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Bob Carroll
Bob Carroll
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Caps On Medical Malpractice Damages Produce Windfall Insurance Profits

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When the Florida Legislature was being pressured to place a cap on the damages in medical malpractice cases there were those who said doing so would only result in windfall profit for the medical malpractice insurance industry. They were right.

Three years after the Legislature capped medical malpractice payouts, insurance company payouts have decreased dramatically, but not their rates.

Malpractice payouts dropping

This week, Florida regulators agreed to give the state’s insurance consumer advocate a hearing on his contention premiums ought to be slashed 40 percent to 50 percent. No date has been set.

The savings, consumer advocate Steve Burgess contends, should be passed on to patients who gave up legal rights when there is a medical mistake.

“The legislature undertook major reform and they did it with the explicit reasoning of lowering the cost of malpractice to the medical community and ultimately to the patients,” Burgess said Thursday.

“The Legislature did not undertake all of these extremely difficult decisions in order to provide a windfall profit for the medical malpractice insurance industry.”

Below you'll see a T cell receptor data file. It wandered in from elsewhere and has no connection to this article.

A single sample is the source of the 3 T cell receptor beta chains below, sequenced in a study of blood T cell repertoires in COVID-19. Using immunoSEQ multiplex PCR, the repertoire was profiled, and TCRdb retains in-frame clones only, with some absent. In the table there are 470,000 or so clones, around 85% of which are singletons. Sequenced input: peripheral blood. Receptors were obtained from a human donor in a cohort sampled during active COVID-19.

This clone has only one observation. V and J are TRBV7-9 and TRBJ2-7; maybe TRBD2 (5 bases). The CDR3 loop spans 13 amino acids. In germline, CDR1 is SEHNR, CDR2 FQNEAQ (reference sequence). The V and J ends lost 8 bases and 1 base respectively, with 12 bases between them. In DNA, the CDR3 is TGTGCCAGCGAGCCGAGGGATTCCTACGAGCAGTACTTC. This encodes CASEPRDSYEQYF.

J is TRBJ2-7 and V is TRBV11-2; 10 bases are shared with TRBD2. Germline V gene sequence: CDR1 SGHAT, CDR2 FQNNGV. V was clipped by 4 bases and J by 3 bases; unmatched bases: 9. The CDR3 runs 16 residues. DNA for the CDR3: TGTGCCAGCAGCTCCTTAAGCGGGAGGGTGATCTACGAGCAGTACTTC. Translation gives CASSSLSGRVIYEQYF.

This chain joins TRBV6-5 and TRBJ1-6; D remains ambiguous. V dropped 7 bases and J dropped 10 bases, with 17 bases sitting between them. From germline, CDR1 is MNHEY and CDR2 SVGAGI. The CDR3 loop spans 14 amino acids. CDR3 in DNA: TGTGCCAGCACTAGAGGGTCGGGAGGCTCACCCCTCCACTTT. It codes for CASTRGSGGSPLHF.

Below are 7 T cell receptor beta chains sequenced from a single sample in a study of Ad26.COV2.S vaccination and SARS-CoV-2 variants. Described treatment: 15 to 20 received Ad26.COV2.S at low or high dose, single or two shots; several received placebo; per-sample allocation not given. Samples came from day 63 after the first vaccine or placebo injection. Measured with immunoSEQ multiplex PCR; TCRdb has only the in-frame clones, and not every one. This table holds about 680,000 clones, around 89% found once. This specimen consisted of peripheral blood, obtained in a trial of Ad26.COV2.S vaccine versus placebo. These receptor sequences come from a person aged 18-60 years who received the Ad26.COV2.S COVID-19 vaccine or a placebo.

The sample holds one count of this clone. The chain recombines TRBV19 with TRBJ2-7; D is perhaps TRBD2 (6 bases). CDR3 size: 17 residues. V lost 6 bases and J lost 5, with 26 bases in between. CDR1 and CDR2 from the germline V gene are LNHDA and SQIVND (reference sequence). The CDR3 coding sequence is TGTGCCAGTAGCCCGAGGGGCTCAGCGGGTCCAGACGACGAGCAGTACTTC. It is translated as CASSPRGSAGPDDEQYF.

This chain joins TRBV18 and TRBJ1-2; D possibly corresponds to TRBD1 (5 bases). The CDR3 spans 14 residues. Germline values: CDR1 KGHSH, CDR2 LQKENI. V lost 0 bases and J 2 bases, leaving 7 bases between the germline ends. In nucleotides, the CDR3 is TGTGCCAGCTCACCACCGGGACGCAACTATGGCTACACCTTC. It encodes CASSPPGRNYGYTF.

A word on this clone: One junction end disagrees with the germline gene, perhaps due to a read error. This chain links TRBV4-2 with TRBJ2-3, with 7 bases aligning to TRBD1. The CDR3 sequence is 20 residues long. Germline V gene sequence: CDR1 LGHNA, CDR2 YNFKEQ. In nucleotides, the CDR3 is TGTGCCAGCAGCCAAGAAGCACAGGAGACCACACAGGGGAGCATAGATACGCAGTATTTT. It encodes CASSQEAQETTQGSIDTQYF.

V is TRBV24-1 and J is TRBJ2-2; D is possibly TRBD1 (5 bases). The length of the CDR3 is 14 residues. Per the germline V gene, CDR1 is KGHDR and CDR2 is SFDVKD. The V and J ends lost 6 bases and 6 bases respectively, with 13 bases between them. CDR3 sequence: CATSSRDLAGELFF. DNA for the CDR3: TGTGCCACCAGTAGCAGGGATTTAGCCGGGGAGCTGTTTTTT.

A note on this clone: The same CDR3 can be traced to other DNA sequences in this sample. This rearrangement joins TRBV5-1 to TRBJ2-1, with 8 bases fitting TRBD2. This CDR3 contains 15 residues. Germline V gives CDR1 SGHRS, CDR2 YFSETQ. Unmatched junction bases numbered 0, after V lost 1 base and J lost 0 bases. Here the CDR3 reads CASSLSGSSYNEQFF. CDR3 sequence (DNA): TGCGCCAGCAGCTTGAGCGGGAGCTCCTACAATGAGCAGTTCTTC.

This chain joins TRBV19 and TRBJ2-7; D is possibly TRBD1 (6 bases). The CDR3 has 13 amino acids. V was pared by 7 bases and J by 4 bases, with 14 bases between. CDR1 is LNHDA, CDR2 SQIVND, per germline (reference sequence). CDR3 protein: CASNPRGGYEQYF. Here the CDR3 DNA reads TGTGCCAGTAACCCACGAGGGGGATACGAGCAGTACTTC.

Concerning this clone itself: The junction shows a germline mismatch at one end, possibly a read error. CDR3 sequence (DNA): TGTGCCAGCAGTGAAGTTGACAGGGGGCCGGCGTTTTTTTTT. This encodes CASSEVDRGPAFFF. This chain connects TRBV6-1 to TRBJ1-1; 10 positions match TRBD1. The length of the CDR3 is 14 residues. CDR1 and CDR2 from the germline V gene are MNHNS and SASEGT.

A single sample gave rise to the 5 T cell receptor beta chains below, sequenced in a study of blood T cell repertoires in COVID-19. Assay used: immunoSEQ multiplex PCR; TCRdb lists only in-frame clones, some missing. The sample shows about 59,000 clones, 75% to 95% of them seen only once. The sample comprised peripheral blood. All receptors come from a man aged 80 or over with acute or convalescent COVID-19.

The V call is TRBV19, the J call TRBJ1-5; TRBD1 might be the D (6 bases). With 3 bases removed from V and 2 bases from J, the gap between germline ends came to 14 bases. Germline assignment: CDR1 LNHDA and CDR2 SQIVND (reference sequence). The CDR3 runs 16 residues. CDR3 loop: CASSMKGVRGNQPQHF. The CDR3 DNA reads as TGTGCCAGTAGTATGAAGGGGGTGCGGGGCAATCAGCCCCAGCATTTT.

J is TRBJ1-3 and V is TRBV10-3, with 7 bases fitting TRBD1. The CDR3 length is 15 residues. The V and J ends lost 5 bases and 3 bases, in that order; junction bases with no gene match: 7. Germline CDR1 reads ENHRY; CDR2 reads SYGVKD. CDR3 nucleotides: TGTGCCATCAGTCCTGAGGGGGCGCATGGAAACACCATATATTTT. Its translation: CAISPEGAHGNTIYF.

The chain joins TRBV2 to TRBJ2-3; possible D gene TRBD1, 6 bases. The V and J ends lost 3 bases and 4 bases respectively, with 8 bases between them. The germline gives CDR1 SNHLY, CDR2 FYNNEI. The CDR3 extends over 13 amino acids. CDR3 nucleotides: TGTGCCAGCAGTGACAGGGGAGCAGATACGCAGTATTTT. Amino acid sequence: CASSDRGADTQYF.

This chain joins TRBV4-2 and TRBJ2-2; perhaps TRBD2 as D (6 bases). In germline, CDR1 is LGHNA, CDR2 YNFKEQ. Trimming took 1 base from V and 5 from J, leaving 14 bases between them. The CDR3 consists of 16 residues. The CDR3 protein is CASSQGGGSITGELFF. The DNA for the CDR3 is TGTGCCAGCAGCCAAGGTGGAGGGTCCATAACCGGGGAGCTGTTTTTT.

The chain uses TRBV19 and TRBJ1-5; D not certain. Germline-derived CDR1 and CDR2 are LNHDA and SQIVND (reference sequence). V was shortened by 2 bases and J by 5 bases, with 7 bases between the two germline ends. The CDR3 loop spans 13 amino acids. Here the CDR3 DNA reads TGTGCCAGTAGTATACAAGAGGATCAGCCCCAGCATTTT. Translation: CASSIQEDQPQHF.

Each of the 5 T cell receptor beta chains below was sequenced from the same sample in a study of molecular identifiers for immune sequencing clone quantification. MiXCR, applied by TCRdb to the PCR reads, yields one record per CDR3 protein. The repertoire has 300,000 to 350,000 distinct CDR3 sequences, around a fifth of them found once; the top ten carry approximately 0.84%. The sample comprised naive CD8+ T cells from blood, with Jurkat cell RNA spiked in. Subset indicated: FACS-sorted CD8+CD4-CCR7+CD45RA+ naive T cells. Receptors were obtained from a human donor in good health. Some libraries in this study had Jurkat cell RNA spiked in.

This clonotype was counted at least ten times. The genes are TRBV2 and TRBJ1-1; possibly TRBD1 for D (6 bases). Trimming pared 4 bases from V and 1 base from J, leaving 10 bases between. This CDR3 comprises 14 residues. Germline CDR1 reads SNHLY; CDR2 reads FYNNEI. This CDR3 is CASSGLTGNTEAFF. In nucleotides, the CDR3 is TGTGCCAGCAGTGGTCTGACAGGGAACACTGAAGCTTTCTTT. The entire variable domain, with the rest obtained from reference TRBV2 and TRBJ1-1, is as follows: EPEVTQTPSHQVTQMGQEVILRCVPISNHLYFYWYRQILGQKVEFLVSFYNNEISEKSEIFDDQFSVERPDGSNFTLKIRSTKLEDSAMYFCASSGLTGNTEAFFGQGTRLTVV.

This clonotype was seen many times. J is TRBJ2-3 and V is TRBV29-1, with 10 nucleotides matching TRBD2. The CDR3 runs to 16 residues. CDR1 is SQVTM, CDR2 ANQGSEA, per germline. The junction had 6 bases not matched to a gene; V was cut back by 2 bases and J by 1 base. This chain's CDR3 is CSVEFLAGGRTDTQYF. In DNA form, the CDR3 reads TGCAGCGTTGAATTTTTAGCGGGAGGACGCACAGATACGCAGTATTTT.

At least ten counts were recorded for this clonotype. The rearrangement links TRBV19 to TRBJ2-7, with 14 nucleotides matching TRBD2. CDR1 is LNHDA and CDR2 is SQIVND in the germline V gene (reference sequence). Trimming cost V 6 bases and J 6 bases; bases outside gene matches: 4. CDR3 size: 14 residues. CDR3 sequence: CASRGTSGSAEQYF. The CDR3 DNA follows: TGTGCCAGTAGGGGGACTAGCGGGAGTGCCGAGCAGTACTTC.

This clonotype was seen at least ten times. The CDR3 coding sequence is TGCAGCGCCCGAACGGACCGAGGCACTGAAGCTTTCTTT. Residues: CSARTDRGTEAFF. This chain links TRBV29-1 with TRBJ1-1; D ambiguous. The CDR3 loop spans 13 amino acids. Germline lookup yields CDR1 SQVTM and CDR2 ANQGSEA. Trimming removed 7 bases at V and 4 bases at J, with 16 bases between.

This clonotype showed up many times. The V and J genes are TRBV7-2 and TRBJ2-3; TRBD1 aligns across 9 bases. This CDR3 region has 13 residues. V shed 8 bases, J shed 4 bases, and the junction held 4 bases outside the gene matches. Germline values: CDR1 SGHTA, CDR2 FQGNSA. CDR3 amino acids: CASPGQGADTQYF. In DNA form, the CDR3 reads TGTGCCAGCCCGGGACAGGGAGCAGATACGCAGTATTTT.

In 2003, Florida insurance companies complained to lawmakers that large jury awards in medical malpractice cases were driving up the premiums they charge doctors. The Florida Medical Association, which also received bonuses from some of those insurers, joined in lobbying for limits on jury awards.

Consumer advocates countered the rate hikes were part of a normal underwriting cycle, and insurers were attempting to recover losses from years when heavy competition had driven rates downward.

After many tries and several special sessions, the Legislature struck a compromise that capped judgments.

Pain and suffering awards, for instance, are limited to $500,000 per physician and $1 million per case, even when the medical error kills someone.

A national accounting firm at the time estimated the savings to insurers would be 7.8 percent.

The reality has been dramatically steeper, according to Burgess.

He cites insurance industry data that shows medical malpractice legal costs and payouts since 2003 have dropped 43.6 percent, from $989 million to $557 million.

A report last week from the Office of Insurance Regulation said Florida’s 15 largest medical malpractice insurers had 2005 profits of $803 million.

Since October 2005, eight new insurers have entered the Florida med-mal market, according to the report.

“The policymakers of this state did not impose these sweeping reforms merely for the purpose of providing serendipitous enrichment to insurance carriers,” Burgess argued in November when he asked regulators for a hearing.

My suggestion would be to remove the damage caps so that some of the serendipitous enrichment of the insurance carriers can go back to the actual victims of medical malpractice.